I have finished reading Richard Dawkins' new book, The Greatest Show On Earth: The Evidence for Evolution. It is classic Dawkins -- informed, clever, witty. However, it is perhaps my least favorite of his books for the simple reason that there is virtually nothing in it that I did not already know, as would be the case, I suspect, for anyone who is reasonably well-informed about contemporary science. Of course, the book is not addressed to the well-informed.
And, as I said before, there is not much point in addressing hardcore creationists, who have proven themselves to be impervious to evidence. After all, if you believe the Creator of the Universe has told you the truth, you are not likely to be dissuaded by Richard Dawkins, the self-proclaimed "devil's chaplain."
To whom, then, is it addressed? Presumably to the fair minded but not so well informed person who has heard a lot about the evolution wars and wants to know just why scientists are so confident that they are right. If this is the case, I would have thought it best if Dawkins had left out the snarky and condescending comments about creationists. Admittedly, they are easy targets, and perhaps Dawkins by temperament cannot resist taking pot shots (I do it myself), but the book would work best, I believe, as a persuader of the unpersuaded if he had let the evidence stand on its own, untainted by polemic.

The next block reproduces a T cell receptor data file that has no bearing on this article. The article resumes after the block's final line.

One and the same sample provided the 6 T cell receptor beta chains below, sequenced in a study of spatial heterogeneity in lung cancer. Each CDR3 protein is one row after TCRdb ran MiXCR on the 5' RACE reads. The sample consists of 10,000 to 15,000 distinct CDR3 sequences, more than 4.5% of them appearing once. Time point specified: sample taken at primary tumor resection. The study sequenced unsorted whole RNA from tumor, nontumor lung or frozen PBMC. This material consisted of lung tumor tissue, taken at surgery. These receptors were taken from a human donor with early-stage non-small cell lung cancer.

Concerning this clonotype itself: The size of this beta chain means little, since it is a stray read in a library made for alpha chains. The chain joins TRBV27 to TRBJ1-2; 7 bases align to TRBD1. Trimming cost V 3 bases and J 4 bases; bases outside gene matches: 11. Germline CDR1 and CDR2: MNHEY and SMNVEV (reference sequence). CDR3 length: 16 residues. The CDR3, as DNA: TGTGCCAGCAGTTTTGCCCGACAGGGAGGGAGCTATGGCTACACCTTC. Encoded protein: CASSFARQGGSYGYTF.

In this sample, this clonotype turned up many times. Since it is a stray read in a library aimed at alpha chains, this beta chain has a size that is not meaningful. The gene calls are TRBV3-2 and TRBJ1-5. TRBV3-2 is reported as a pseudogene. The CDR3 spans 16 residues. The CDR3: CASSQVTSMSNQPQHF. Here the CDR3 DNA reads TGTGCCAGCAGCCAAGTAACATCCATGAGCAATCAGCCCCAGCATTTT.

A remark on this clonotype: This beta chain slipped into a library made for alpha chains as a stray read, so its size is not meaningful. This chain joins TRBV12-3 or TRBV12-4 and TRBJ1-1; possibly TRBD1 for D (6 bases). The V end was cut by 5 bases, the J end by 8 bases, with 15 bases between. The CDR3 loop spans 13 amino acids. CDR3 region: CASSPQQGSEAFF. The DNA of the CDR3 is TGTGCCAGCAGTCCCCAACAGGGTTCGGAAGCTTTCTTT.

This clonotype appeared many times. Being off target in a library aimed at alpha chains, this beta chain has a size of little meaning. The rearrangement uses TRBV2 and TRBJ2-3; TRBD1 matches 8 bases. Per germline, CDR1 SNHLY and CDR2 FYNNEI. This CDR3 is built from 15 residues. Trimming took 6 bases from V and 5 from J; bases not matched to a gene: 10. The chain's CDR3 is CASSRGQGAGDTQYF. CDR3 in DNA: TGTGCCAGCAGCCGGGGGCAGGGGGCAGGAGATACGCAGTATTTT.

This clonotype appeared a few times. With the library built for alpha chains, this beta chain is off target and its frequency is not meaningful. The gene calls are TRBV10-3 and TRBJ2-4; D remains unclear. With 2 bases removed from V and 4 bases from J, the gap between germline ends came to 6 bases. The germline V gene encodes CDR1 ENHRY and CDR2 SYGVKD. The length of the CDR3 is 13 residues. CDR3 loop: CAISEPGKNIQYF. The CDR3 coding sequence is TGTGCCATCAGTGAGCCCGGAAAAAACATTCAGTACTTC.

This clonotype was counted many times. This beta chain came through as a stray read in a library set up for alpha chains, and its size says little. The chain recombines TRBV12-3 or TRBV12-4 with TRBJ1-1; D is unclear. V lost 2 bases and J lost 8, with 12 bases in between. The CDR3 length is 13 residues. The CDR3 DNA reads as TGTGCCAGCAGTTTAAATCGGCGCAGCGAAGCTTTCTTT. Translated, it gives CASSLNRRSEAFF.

Even a big book like this one (nearly 500 pages) can touch on only a tiny fraction of the tightly woven tapestry of discovery that embraces not only biology, molecular genetics, and paleontology, but also physics, chemistry, geology, astronomy, information theory, and who knows what else. The real strength of evolution is not any one piece of evidence, or any courtroom presentation of evidence, but the way the entire fabric of science hangs elegantly together -- a taut and vibrant woof and warp of observation and theory.